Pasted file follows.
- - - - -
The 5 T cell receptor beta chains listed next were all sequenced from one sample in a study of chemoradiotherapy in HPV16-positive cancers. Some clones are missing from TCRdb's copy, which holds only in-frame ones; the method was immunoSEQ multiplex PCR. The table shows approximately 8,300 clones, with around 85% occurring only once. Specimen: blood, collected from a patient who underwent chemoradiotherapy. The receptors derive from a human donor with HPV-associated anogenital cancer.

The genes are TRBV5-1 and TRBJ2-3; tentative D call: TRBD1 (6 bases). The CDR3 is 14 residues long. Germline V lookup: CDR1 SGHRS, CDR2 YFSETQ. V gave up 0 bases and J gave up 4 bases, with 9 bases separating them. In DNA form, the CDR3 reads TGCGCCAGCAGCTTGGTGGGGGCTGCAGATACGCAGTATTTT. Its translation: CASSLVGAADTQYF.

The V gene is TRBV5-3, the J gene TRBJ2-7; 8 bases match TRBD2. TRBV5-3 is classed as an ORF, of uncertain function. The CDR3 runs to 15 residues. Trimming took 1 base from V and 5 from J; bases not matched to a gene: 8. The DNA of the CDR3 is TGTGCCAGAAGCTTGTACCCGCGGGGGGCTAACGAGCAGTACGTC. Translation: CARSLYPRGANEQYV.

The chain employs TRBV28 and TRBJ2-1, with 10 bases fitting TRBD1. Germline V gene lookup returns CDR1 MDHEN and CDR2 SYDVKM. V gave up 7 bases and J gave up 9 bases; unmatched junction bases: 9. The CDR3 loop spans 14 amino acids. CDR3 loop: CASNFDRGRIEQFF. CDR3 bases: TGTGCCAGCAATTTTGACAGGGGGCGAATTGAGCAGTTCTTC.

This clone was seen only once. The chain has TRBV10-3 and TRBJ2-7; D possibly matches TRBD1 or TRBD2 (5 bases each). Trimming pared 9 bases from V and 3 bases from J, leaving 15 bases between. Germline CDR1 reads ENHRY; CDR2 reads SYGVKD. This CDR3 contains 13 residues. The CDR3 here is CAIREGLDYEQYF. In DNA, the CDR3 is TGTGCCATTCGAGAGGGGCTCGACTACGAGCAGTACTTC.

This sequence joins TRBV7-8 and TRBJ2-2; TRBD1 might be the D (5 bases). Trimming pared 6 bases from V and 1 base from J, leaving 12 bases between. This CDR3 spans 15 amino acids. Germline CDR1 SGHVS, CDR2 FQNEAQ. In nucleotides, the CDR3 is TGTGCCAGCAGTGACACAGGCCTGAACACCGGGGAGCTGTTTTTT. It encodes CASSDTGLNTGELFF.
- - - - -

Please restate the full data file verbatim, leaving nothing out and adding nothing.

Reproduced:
The 5 T cell receptor beta chains listed next were all sequenced from one sample in a study of chemoradiotherapy in HPV16-positive cancers. Some clones are missing from TCRdb's copy, which holds only in-frame ones; the method was immunoSEQ multiplex PCR. The table shows approximately 8,300 clones, with around 85% occurring only once. Specimen: blood, collected from a patient who underwent chemoradiotherapy. The receptors derive from a human donor with HPV-associated anogenital cancer.

The genes are TRBV5-1 and TRBJ2-3; tentative D call: TRBD1 (6 bases). The CDR3 is 14 residues long. Germline V lookup: CDR1 SGHRS, CDR2 YFSETQ. V gave up 0 bases and J gave up 4 bases, with 9 bases separating them. In DNA form, the CDR3 reads TGCGCCAGCAGCTTGGTGGGGGCTGCAGATACGCAGTATTTT. Its translation: CASSLVGAADTQYF.

The V gene is TRBV5-3, the J gene TRBJ2-7; 8 bases match TRBD2. TRBV5-3 is classed as an ORF, of uncertain function. The CDR3 runs to 15 residues. Trimming took 1 base from V and 5 from J; bases not matched to a gene: 8. The DNA of the CDR3 is TGTGCCAGAAGCTTGTACCCGCGGGGGGCTAACGAGCAGTACGTC. Translation: CARSLYPRGANEQYV.

The chain employs TRBV28 and TRBJ2-1, with 10 bases fitting TRBD1. Germline V gene lookup returns CDR1 MDHEN and CDR2 SYDVKM. V gave up 7 bases and J gave up 9 bases; unmatched junction bases: 9. The CDR3 loop spans 14 amino acids. CDR3 loop: CASNFDRGRIEQFF. CDR3 bases: TGTGCCAGCAATTTTGACAGGGGGCGAATTGAGCAGTTCTTC.

This clone was seen only once. The chain has TRBV10-3 and TRBJ2-7; D possibly matches TRBD1 or TRBD2 (5 bases each). Trimming pared 9 bases from V and 3 bases from J, leaving 15 bases between. Germline CDR1 reads ENHRY; CDR2 reads SYGVKD. This CDR3 contains 13 residues. The CDR3 here is CAIREGLDYEQYF. In DNA, the CDR3 is TGTGCCATTCGAGAGGGGCTCGACTACGAGCAGTACTTC.

This sequence joins TRBV7-8 and TRBJ2-2; TRBD1 might be the D (5 bases). Trimming pared 6 bases from V and 1 base from J, leaving 12 bases between. This CDR3 spans 15 amino acids. Germline CDR1 SGHVS, CDR2 FQNEAQ. In nucleotides, the CDR3 is TGTGCCAGCAGTGACACAGGCCTGAACACCGGGGAGCTGTTTTTT. It encodes CASSDTGLNTGELFF.